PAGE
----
Postpartum depression treatment should be considered straight away. If the condition is spotted too late or completely missed, it may worsen. Furthermore, experts maintain that untreated postpartum depression may have a negative effect on the child. He or she could be more likely to develop sleep disturbances, insecurities, and impaired cognitive development.

Therapy

Psychotherapy is a common approach to postpartum depression treatment. Your primary healthcare provider will possibly refer you to a mental health professional like a psychologist or psychiatrist. A therapist can provide you with emotional support. This will help you understand the way you feel and assist you in developing realistic goals to overcome the symptoms that you are struggling with.

Medications

Immediate problems like altered sleeping habits and appetite changes need to be taken care of first. Antidepressants are an effective postpartum depression treatment option. Seeing as small amounts of antidepressant medication is secreted in breast milk, your doctor will carefully consider which type of antidepressant medication will work best for you.

Your doctor will most likely advise you to take the antidepressant medication for 6 months at least. However, your personal history and symptoms will be taken into account to determine the duration of your treatment.

Some women may have had issues with postpartum depression after previous pregnancies. In such cases the doctor may advise them to take certain medications as a preventative measure during a future pregnancy or shortly after the birth of their next baby.

The most commonly used antidepressants used in pregnancy don’t pose any significant risks to the developing fetus. However, some other antidepressants are associated with defects in fetal development. It should be kept in mind that all medications may have potential risks and they should be used as part of a treatment plan designed by a professional healthcare practitioner.

Contraception should be considered if you do not wish to become pregnant while you are receiving treatment for postpartum depression. Some of the symptoms of postpartum depression can be aggravated by birth control pills. Talk to your doctor about which method of contraception is the best option for you.

Support Groups

Many hospitals have support group sessions for new mothers. The people who lead these support groups are usually women’s health experts. These group sessions provide a supportive place in which you are surrounded by other mothers who understand your struggles. You may learn about new ways to cope better with the stresses you experience on a daily basis. Ask your doctor or therapist about support groups for new mothers in your area.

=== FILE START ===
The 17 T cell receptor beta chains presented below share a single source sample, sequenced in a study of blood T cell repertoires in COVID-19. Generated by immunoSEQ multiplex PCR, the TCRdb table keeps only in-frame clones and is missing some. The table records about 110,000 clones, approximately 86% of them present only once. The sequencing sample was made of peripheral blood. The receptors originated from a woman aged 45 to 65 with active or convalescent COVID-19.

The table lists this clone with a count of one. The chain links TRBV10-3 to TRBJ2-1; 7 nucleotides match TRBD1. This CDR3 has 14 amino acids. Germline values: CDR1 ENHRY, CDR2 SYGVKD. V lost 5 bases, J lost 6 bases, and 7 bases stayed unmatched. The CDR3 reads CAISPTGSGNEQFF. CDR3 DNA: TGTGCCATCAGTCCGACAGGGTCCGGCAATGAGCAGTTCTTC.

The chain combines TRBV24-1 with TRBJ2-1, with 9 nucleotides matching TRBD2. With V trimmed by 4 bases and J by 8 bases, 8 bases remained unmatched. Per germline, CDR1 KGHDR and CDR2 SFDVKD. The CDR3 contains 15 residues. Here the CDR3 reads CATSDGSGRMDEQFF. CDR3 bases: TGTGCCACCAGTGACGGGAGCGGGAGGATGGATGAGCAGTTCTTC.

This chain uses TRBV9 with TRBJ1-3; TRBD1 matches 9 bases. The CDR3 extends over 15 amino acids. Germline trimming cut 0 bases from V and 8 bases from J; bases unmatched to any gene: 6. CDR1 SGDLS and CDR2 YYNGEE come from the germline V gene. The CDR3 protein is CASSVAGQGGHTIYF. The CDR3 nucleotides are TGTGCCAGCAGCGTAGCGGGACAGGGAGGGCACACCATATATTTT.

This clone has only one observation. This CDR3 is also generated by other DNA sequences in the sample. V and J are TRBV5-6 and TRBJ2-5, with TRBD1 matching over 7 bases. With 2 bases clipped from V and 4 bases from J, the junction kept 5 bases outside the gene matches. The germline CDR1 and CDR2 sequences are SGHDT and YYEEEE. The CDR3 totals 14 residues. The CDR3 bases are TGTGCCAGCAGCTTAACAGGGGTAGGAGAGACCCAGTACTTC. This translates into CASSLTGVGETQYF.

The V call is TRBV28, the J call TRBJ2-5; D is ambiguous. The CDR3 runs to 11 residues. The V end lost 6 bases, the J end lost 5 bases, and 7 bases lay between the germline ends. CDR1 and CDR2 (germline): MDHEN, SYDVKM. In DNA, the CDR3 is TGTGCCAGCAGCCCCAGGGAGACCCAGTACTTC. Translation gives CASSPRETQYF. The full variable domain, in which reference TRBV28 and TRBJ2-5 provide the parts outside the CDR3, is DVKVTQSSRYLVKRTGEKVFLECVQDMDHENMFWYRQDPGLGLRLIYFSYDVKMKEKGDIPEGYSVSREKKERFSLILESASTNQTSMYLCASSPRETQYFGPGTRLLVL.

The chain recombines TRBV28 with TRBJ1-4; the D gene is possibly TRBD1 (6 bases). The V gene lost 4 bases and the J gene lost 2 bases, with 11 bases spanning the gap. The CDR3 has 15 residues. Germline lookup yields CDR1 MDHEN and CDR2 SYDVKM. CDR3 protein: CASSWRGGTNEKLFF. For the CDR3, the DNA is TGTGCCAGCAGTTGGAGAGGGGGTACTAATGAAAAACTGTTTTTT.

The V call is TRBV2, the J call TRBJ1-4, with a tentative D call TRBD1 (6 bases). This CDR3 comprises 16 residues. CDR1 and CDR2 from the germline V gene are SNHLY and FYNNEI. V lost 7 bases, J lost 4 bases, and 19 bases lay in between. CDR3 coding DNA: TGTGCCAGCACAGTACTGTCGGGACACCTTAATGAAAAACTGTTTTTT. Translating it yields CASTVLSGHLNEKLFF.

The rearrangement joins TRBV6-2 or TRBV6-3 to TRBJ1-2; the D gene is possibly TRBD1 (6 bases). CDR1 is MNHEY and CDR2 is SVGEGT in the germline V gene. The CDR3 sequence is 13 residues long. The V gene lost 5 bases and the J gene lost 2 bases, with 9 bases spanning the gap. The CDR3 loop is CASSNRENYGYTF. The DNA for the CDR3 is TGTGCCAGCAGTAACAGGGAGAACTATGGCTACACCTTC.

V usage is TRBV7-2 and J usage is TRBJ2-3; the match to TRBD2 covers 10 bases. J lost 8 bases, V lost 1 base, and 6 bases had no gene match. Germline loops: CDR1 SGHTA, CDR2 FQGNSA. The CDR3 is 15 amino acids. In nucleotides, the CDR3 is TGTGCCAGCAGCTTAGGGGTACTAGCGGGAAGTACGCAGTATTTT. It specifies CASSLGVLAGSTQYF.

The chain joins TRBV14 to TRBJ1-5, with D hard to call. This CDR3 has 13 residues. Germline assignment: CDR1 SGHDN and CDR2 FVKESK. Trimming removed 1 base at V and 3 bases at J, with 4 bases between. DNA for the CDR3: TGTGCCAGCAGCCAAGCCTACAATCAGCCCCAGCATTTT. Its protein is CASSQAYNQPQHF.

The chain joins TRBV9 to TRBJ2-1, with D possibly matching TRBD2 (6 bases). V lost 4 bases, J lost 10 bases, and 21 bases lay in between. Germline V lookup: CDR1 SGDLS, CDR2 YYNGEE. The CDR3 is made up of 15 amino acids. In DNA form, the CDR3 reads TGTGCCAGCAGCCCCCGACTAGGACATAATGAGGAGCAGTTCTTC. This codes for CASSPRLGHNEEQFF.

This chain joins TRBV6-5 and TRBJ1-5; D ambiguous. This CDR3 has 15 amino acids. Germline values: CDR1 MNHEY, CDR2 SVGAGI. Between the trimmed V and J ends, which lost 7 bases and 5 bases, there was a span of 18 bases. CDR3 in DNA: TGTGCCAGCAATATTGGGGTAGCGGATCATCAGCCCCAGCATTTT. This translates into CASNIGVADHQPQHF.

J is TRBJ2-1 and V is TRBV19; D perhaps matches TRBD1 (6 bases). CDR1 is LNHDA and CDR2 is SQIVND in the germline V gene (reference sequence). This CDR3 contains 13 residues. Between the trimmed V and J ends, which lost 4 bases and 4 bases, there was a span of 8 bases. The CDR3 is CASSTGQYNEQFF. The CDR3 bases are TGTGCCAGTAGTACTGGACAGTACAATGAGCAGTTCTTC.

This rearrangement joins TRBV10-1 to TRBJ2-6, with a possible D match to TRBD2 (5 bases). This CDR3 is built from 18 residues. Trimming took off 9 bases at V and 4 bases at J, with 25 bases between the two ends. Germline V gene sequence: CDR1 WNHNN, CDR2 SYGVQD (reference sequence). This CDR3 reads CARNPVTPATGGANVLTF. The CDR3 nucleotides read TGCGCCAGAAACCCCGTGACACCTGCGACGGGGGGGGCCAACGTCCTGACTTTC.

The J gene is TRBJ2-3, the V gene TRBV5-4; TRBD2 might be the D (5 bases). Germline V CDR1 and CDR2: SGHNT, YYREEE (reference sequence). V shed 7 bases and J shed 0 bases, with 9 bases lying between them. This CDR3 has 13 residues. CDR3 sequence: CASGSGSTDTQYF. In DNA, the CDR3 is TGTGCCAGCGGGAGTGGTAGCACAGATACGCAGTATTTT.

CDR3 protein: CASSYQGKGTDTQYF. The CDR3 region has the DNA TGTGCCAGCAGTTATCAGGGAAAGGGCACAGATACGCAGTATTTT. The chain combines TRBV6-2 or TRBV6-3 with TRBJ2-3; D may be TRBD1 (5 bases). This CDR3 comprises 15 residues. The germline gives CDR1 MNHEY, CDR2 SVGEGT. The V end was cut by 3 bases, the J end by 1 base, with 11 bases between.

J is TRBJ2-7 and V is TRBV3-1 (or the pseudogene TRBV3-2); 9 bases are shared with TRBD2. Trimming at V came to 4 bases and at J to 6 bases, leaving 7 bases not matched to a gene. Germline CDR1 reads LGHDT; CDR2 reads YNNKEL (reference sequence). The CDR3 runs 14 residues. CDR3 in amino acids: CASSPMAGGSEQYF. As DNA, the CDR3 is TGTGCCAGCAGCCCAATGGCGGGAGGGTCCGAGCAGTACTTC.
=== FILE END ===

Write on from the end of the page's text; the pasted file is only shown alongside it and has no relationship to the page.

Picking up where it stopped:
Intensive Treatments

Sometimes postpartum depression can get bad enough that you may need to check into an inpatient treatment center. These facilities are designed specifically for people suffering from severe depression. Alternatively, intensive outpatient programs and partial hospitalization can be considered in certain situations.

Intensive Outpatient

Intensive outpatient treatment programs are usually recommended for women who have less severe symptoms of postpartum depression. It provides an alternative treatment to an inpatient stay. Additionally, an intensive outpatient program is helpful for women who have been discharged from a hospital stay and still need some support. It is ideal for mothers who are not able to leave their day-to-day responsibilities behind and it is a more affordable option when compared to inpatient treatment.

Partial Hospitalization

Partial hospitalization is another alternative postpartum depression treatment option. Mothers receive close attention and their medication is carefully monitored. The program is generally available for around 6 to 12 hours per day for a stay of 4 to 8 weeks at most. Evidence has shown that these less restrictive stays may prevent future hospitalizations or shorten the length of a common hospital stay.

Inpatient

Many women who suffer from postpartum depression can benefit from an inpatient stay. In some cases, it may the best option, for instance, if the patient:

  • May be at risk to hurt themselves or other people
  • Is unable to function
  • Needs observation while trying any new medications
  • Is receiving treatments that are only available in a hospital

Additional Treatments